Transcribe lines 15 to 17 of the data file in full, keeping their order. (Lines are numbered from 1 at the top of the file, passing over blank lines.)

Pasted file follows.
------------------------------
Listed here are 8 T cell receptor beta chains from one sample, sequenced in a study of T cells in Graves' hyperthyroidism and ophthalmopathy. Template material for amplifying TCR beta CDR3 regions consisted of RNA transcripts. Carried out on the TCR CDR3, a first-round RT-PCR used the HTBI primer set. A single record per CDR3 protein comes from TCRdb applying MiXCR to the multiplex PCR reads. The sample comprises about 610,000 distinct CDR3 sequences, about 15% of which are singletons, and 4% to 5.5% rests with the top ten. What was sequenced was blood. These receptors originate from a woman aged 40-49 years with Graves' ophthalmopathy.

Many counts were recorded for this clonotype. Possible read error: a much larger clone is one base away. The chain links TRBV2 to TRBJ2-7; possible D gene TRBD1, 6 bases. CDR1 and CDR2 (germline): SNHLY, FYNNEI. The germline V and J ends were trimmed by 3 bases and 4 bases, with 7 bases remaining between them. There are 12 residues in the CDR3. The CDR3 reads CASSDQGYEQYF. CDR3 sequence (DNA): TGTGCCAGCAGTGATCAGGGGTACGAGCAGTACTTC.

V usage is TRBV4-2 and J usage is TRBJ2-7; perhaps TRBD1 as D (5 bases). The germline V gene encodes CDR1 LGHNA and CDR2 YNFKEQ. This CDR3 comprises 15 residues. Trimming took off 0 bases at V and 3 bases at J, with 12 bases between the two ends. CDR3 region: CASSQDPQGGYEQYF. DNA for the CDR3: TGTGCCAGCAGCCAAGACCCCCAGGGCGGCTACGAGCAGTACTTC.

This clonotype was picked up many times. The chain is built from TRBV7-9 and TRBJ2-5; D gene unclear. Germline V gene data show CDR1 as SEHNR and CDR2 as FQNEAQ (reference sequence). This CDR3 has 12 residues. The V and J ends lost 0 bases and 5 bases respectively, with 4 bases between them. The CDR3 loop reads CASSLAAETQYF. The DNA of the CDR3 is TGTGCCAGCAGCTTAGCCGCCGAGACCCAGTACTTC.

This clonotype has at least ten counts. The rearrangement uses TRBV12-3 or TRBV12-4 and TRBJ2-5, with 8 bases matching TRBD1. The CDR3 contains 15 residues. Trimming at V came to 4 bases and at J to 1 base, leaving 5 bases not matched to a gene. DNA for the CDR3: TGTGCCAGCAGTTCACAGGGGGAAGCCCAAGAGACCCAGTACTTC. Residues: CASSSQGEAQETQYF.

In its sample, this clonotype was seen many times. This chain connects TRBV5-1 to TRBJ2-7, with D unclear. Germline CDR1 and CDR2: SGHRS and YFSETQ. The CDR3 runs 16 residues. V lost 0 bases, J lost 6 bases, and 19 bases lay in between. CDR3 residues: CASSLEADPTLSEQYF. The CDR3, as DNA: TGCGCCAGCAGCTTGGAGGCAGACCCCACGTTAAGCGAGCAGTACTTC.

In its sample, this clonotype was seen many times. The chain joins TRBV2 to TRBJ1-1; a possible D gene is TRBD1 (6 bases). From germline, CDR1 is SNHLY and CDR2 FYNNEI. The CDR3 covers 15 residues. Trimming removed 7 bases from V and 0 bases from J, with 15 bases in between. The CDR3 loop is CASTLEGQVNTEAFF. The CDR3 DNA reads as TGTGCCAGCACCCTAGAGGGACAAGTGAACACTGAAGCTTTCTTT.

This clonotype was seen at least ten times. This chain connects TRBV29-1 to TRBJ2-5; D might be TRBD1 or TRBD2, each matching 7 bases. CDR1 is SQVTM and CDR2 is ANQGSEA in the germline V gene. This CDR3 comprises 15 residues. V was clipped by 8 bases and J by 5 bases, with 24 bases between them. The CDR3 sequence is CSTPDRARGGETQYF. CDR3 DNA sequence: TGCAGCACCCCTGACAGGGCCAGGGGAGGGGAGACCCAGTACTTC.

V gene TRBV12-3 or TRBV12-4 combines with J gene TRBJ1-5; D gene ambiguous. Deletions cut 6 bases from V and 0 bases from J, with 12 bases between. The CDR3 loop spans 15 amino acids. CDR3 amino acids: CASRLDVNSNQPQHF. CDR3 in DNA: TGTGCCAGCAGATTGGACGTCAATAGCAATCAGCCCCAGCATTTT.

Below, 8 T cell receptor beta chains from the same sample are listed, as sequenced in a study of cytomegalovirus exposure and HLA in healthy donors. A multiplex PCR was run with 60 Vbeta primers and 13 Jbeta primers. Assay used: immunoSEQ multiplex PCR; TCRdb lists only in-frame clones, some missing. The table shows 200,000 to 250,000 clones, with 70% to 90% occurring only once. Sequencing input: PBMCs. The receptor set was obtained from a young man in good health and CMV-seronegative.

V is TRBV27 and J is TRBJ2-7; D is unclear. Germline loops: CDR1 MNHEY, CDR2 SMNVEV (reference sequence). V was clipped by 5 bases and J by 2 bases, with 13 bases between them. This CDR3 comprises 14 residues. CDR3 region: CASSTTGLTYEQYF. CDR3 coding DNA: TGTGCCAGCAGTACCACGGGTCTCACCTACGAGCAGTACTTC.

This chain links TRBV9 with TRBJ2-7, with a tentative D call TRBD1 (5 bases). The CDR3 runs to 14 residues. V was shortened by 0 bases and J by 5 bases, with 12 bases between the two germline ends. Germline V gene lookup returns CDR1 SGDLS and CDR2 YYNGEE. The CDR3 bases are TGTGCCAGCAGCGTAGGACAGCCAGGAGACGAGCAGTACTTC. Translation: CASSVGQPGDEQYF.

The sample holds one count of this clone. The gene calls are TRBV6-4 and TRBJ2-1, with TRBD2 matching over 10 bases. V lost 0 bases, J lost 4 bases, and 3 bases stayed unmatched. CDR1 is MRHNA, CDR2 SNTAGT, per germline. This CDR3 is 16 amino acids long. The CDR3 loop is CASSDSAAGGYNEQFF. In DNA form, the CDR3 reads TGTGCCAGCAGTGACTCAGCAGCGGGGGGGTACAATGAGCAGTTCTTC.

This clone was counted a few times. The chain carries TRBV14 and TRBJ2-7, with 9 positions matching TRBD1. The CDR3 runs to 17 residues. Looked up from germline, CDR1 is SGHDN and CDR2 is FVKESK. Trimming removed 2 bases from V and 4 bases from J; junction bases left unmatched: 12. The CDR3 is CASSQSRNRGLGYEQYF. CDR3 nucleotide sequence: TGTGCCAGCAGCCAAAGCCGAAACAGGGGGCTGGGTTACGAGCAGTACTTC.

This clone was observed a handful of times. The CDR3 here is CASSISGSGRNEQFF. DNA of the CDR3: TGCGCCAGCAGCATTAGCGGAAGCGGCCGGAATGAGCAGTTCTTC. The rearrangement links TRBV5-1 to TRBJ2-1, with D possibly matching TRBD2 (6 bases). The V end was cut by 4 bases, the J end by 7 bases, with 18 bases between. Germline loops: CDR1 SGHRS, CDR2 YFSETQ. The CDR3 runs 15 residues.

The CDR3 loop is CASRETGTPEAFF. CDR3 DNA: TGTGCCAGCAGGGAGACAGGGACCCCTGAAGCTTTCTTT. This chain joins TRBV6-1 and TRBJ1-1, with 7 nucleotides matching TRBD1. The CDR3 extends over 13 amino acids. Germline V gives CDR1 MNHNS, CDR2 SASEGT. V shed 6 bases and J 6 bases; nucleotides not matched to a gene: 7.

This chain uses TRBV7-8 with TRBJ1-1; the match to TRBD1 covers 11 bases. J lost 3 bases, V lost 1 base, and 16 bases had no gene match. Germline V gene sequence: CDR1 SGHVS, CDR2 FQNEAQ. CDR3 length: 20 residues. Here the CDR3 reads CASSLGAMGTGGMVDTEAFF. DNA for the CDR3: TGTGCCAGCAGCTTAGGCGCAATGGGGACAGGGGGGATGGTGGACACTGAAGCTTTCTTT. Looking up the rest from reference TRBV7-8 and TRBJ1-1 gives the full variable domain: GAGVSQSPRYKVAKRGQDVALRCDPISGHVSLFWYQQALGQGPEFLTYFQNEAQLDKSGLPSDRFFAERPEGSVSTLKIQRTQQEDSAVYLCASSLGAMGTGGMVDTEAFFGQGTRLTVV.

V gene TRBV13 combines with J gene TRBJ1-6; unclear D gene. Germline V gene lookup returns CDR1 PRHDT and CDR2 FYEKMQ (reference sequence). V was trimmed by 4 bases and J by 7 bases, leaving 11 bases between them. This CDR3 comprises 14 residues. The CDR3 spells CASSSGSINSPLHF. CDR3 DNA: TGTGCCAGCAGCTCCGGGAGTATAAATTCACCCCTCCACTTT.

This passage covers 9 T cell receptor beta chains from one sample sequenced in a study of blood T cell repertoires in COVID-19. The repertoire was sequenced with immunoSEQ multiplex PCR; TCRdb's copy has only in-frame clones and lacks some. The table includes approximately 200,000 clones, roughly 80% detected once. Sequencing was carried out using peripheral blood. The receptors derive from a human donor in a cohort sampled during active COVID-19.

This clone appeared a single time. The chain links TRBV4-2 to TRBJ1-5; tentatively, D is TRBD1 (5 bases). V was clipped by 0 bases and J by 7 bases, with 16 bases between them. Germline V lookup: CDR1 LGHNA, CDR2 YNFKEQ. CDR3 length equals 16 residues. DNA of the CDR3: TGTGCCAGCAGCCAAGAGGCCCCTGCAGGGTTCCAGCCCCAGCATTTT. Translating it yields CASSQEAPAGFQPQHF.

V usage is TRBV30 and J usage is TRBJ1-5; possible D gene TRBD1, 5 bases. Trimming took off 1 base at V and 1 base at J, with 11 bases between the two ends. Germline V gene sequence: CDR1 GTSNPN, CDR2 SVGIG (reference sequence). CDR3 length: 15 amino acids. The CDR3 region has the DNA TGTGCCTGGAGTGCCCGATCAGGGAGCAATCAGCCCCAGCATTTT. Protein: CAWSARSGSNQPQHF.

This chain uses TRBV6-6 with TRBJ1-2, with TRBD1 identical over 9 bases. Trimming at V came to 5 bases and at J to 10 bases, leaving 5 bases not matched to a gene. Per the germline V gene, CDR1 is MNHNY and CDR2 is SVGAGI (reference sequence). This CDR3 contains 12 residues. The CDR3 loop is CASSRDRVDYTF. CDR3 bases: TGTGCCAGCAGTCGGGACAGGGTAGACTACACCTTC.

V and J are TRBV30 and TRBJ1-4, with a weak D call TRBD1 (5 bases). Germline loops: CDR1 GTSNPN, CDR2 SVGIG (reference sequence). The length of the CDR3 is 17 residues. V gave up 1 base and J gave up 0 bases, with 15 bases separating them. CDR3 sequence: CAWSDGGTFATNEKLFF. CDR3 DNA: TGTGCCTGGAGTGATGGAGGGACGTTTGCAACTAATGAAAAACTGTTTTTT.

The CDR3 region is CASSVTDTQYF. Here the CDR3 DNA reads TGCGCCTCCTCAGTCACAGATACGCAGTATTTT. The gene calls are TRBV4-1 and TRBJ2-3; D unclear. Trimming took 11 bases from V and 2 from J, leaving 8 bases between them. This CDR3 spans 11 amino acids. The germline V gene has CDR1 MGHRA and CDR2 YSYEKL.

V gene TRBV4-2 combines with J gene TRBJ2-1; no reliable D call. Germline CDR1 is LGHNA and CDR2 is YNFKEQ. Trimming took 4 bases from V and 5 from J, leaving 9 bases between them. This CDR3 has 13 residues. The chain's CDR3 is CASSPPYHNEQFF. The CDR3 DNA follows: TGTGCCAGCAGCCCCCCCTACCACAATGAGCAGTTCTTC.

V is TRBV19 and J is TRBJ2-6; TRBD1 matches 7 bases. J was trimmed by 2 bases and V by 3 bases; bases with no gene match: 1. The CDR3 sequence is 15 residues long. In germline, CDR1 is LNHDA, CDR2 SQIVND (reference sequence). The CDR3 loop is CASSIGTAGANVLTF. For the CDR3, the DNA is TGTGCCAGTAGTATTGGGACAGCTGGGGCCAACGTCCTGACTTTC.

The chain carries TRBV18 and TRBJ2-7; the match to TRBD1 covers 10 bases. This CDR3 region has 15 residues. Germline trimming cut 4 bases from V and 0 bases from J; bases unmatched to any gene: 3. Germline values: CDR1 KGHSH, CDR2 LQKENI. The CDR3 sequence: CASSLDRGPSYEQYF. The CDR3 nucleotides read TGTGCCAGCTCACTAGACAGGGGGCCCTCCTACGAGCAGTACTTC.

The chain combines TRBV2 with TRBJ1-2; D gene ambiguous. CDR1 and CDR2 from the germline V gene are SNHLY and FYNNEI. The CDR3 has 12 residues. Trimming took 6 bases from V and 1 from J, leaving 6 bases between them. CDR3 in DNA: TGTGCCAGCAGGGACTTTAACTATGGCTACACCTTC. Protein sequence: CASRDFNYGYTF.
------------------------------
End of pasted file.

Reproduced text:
This clone was observed a handful of times. The CDR3 here is CASSISGSGRNEQFF. DNA of the CDR3: TGCGCCAGCAGCATTAGCGGAAGCGGCCGGAATGAGCAGTTCTTC. The rearrangement links TRBV5-1 to TRBJ2-1, with D possibly matching TRBD2 (6 bases). The V end was cut by 4 bases, the J end by 7 bases, with 18 bases between. Germline loops: CDR1 SGHRS, CDR2 YFSETQ. The CDR3 runs 15 residues.

The CDR3 loop is CASRETGTPEAFF. CDR3 DNA: TGTGCCAGCAGGGAGACAGGGACCCCTGAAGCTTTCTTT. This chain joins TRBV6-1 and TRBJ1-1, with 7 nucleotides matching TRBD1. The CDR3 extends over 13 amino acids. Germline V gives CDR1 MNHNS, CDR2 SASEGT. V shed 6 bases and J 6 bases; nucleotides not matched to a gene: 7.

This chain uses TRBV7-8 with TRBJ1-1; the match to TRBD1 covers 11 bases. J lost 3 bases, V lost 1 base, and 16 bases had no gene match. Germline V gene sequence: CDR1 SGHVS, CDR2 FQNEAQ. CDR3 length: 20 residues. Here the CDR3 reads CASSLGAMGTGGMVDTEAFF. DNA for the CDR3: TGTGCCAGCAGCTTAGGCGCAATGGGGACAGGGGGGATGGTGGACACTGAAGCTTTCTTT. Looking up the rest from reference TRBV7-8 and TRBJ1-1 gives the full variable domain: GAGVSQSPRYKVAKRGQDVALRCDPISGHVSLFWYQQALGQGPEFLTYFQNEAQLDKSGLPSDRFFAERPEGSVSTLKIQRTQQEDSAVYLCASSLGAMGTGGMVDTEAFFGQGTRLTVV.